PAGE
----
Minor stumble for China's factories

china pmi

After months of steady progress and faster growth, China's factories have hit a minor speed bump.

HSBC said on Thursday that its "flash" measure of sentiment among manufacturing purchasing managers fell to 50.4 in November, the first decline in four months and a bigger drop than economists had anticipated.

The index is an early gauge of the health of the sector, which is seen as a bellwether for China's export-heavy economy. Any number above 50 indicates an expansion in manufacturing activity.

HSBC's China economist Hongbin Qu said that the results indicate "growth momentum softened a little" due to weakness in new export orders and slower restocking activities.

Still, he said, the reading is the second-highest measurement in the past seven months. A final reading for the month will be released in December.

Beijing is likely to closely monitor the manufacturing sector for any continued signs of weakness, which could complicate reform efforts.

It slices, it dices, it's a noodle robot!
It slices, it dices, it's a noodle robot!

Party leaders wrapped up a four-day meeting in Beijing last week by announcing an agenda for reform that is aims to deliver results by 2020.

Related story: China cuts ribbon on free trade zone

Beijing's plan calls for opening its financial markets and promoting greater foreign investment. The leadership also hinted at changes in how companies file for stock market listings, the introduction of a bank deposit insurance scheme and an acceleration of interest rate liberalization. The roadmap seeks to roll back government control of state-owned enterprises and allow for greater competition with private firms.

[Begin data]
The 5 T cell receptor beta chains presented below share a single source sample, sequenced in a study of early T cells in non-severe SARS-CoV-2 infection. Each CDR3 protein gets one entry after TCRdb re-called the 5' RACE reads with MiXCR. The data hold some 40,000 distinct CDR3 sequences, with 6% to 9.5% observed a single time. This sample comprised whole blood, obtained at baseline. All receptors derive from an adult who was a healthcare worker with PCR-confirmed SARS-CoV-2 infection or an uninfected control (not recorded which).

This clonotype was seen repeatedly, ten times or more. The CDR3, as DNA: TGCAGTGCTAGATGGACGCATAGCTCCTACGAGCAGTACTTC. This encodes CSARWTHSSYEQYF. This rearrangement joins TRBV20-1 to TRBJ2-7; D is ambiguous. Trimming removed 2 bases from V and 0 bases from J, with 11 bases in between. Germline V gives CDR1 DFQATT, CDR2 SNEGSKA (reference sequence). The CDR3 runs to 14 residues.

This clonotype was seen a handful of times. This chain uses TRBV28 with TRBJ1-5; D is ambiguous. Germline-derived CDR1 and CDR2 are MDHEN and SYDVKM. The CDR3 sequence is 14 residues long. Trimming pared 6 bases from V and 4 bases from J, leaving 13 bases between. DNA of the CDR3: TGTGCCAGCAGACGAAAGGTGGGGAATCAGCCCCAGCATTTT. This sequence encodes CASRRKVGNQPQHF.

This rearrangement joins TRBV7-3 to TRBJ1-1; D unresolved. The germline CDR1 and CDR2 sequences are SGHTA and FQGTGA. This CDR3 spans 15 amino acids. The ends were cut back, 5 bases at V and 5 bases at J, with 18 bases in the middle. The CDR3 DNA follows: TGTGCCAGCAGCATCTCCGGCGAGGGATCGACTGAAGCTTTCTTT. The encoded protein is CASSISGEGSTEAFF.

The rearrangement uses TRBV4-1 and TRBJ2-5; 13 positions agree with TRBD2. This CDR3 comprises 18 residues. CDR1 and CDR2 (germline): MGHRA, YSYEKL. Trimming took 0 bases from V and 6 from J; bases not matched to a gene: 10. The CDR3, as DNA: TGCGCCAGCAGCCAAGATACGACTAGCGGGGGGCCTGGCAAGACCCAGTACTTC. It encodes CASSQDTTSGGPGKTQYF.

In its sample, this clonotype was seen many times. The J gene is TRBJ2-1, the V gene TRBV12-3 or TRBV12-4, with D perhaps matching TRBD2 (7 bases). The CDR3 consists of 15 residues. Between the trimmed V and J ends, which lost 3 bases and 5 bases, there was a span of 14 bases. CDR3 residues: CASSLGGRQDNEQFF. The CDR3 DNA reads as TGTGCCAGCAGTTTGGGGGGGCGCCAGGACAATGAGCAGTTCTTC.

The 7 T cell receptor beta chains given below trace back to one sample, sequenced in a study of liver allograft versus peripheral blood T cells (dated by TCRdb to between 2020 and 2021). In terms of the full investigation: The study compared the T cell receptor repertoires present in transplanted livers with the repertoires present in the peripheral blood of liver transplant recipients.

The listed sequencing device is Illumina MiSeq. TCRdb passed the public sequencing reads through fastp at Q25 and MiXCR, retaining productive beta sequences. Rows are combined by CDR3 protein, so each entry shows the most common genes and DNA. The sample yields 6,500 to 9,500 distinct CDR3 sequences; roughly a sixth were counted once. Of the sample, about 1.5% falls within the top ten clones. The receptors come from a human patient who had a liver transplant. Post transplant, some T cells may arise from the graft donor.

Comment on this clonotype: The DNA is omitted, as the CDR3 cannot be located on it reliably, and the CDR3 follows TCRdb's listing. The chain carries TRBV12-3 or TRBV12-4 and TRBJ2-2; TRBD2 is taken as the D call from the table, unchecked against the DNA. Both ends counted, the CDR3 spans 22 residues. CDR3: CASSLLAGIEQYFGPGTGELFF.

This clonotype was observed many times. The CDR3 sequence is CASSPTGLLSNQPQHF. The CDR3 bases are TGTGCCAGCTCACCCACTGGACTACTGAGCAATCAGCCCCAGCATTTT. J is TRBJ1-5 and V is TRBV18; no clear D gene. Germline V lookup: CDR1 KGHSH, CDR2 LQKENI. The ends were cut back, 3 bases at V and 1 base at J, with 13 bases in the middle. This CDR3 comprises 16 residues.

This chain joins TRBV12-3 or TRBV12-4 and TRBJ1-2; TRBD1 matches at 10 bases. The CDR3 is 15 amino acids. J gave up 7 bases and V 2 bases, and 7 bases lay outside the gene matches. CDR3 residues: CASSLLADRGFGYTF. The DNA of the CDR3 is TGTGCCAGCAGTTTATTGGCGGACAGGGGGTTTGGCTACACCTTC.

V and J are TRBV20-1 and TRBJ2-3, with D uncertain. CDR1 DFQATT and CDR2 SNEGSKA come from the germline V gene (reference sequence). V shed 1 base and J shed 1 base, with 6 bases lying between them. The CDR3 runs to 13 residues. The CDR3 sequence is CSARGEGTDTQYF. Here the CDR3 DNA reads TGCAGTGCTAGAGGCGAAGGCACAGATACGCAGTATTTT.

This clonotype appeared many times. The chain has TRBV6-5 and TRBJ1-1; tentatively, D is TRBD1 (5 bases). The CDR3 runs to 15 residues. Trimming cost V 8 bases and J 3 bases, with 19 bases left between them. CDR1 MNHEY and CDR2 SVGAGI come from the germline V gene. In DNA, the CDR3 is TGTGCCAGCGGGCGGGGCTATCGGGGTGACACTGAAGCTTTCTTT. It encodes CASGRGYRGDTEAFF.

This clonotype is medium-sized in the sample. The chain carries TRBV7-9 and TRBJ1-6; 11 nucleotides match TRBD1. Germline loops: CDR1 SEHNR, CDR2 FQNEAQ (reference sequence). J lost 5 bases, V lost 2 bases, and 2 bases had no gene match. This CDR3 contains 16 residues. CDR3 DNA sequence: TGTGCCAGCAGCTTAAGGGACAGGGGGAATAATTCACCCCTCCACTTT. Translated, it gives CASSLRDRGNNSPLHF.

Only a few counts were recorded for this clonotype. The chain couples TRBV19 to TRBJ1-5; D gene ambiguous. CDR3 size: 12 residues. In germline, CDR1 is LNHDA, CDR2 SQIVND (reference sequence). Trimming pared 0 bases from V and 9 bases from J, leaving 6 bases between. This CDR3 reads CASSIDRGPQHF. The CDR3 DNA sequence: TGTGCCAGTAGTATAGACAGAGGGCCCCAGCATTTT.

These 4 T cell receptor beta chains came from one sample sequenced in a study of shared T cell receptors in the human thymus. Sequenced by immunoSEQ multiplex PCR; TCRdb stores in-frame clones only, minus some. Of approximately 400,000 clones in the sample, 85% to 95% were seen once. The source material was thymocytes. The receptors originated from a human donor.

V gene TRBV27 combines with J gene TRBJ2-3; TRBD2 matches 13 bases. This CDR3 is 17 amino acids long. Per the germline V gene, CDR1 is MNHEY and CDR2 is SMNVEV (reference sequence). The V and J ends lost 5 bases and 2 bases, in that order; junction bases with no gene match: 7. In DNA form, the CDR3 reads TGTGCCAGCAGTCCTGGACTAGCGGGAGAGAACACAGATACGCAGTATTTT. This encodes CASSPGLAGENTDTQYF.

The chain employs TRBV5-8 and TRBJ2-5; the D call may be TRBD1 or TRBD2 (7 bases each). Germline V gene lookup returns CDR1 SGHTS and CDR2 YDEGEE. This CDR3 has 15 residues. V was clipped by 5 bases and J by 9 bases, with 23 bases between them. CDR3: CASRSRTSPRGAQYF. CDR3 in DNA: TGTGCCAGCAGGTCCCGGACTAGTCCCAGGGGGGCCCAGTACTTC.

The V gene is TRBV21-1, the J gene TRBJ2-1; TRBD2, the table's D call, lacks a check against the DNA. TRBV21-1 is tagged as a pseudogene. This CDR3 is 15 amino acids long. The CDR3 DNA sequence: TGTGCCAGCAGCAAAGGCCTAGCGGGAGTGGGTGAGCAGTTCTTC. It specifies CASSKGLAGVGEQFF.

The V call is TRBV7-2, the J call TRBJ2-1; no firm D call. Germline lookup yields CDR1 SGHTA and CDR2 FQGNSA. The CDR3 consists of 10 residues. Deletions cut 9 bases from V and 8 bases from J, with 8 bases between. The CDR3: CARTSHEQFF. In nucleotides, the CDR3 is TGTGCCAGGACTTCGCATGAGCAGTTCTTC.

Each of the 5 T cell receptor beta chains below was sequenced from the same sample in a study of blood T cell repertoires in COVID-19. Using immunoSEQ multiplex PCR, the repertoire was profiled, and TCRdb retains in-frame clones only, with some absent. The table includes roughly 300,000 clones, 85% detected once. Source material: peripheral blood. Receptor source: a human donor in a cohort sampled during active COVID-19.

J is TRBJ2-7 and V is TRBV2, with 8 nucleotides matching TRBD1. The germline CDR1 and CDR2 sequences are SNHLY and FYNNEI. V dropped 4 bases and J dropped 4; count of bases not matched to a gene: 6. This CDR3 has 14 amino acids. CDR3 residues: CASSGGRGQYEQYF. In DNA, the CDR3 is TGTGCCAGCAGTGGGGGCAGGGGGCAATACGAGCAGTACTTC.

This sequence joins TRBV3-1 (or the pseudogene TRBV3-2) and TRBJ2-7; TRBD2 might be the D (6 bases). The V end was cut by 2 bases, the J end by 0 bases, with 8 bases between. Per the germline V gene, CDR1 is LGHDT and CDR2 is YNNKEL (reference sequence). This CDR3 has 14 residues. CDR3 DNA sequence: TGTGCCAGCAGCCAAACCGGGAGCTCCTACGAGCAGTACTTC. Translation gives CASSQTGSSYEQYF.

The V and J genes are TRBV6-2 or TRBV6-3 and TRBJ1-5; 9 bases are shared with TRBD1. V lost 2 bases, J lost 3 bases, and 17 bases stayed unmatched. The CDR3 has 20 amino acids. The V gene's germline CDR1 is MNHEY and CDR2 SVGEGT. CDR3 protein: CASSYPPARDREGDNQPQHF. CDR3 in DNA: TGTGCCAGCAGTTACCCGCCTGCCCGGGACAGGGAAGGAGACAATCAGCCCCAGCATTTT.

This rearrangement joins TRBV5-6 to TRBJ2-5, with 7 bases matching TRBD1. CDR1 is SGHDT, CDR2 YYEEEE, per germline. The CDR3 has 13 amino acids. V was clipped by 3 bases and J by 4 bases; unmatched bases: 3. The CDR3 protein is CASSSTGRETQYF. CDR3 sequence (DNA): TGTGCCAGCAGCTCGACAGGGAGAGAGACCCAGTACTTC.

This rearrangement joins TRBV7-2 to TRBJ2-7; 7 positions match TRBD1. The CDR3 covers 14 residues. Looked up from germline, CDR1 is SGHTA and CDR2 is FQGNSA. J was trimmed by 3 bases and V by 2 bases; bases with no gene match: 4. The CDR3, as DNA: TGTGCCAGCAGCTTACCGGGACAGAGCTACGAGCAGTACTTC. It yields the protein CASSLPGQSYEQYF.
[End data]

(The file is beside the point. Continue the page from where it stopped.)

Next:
Still, some questions remain. Although the plan was more detailed than analysts expected, it was silent on other looming issues including a rise in local government debt.

Related story: Asia stumble a major risk for global economy

Putting the plan into action could also prove to be rather difficult. The country's consensus-driven approach to policymaking could make for slow progress in translating the principles adopted at last week's meeting into real change for private companies, consumers and foreign investors.

And while the one-party system might avoid Washington-style gridlock, reformers still need to get regional and local governments on their side and convince party conservatives that change is for the better.

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